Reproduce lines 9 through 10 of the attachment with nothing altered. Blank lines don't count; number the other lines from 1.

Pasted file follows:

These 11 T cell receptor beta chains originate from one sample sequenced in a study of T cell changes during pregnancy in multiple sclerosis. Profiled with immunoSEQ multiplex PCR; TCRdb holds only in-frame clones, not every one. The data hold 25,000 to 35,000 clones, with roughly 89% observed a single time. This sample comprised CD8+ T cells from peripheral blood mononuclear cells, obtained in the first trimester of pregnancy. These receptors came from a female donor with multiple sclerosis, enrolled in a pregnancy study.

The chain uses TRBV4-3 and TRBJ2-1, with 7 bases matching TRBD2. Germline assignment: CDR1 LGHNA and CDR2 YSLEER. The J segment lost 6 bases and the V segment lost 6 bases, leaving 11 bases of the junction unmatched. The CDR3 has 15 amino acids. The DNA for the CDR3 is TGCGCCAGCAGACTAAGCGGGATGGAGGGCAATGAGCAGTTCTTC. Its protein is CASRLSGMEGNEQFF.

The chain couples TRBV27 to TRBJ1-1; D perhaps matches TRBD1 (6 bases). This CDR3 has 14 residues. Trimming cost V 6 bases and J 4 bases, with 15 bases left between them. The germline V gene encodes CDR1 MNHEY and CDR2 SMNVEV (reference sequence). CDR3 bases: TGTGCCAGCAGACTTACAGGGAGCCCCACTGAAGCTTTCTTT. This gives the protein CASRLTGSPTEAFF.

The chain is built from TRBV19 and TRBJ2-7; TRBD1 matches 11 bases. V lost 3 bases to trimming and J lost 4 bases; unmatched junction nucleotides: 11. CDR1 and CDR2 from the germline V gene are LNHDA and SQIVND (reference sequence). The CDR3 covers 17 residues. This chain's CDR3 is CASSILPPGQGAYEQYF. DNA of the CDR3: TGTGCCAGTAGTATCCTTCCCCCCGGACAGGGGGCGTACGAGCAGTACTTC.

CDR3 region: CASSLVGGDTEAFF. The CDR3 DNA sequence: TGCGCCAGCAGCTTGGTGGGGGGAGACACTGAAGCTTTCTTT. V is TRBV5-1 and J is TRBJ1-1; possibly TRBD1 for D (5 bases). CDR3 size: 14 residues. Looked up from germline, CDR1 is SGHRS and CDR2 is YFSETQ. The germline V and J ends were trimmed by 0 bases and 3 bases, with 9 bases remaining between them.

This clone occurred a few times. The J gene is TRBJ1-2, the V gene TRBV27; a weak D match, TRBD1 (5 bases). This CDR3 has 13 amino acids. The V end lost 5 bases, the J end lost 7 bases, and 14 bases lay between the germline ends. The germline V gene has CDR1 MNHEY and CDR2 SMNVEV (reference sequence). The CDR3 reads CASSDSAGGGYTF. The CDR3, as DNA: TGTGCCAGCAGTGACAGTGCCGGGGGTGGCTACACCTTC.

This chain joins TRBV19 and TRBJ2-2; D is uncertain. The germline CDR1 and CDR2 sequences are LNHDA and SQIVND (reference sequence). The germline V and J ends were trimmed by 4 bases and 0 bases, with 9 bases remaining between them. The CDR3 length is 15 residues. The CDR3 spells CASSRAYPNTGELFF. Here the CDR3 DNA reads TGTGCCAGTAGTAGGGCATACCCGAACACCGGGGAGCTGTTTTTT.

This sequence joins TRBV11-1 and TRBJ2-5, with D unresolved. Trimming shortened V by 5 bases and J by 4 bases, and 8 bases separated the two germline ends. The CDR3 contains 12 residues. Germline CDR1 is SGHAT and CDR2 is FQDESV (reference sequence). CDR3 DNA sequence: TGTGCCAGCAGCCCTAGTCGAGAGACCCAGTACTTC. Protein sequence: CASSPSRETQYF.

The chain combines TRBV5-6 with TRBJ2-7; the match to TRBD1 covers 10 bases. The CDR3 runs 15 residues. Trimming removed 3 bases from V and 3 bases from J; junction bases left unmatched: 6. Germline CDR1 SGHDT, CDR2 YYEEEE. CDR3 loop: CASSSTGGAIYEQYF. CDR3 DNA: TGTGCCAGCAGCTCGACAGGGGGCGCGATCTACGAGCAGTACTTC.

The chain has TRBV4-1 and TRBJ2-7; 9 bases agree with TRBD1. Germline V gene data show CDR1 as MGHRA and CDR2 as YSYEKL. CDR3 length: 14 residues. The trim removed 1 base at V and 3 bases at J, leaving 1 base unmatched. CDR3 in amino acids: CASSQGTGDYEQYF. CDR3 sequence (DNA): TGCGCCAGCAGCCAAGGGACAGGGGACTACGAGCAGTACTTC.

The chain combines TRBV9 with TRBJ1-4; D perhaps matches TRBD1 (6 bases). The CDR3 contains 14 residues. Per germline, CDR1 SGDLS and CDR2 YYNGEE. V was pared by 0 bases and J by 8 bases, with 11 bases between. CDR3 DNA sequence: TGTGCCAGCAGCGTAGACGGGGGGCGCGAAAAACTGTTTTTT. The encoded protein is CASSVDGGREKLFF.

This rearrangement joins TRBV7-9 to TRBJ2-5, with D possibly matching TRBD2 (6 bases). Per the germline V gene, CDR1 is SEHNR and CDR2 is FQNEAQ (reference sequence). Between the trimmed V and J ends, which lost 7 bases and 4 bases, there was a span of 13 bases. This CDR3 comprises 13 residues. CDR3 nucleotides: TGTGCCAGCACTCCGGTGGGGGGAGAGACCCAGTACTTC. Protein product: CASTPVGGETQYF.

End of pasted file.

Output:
The chain combines TRBV5-6 with TRBJ2-7; the match to TRBD1 covers 10 bases. The CDR3 runs 15 residues. Trimming removed 3 bases from V and 3 bases from J; junction bases left unmatched: 6. Germline CDR1 SGHDT, CDR2 YYEEEE. CDR3 loop: CASSSTGGAIYEQYF. CDR3 DNA: TGTGCCAGCAGCTCGACAGGGGGCGCGATCTACGAGCAGTACTTC.

The chain has TRBV4-1 and TRBJ2-7; 9 bases agree with TRBD1. Germline V gene data show CDR1 as MGHRA and CDR2 as YSYEKL. CDR3 length: 14 residues. The trim removed 1 base at V and 3 bases at J, leaving 1 base unmatched. CDR3 in amino acids: CASSQGTGDYEQYF. CDR3 sequence (DNA): TGCGCCAGCAGCCAAGGGACAGGGGACTACGAGCAGTACTTC.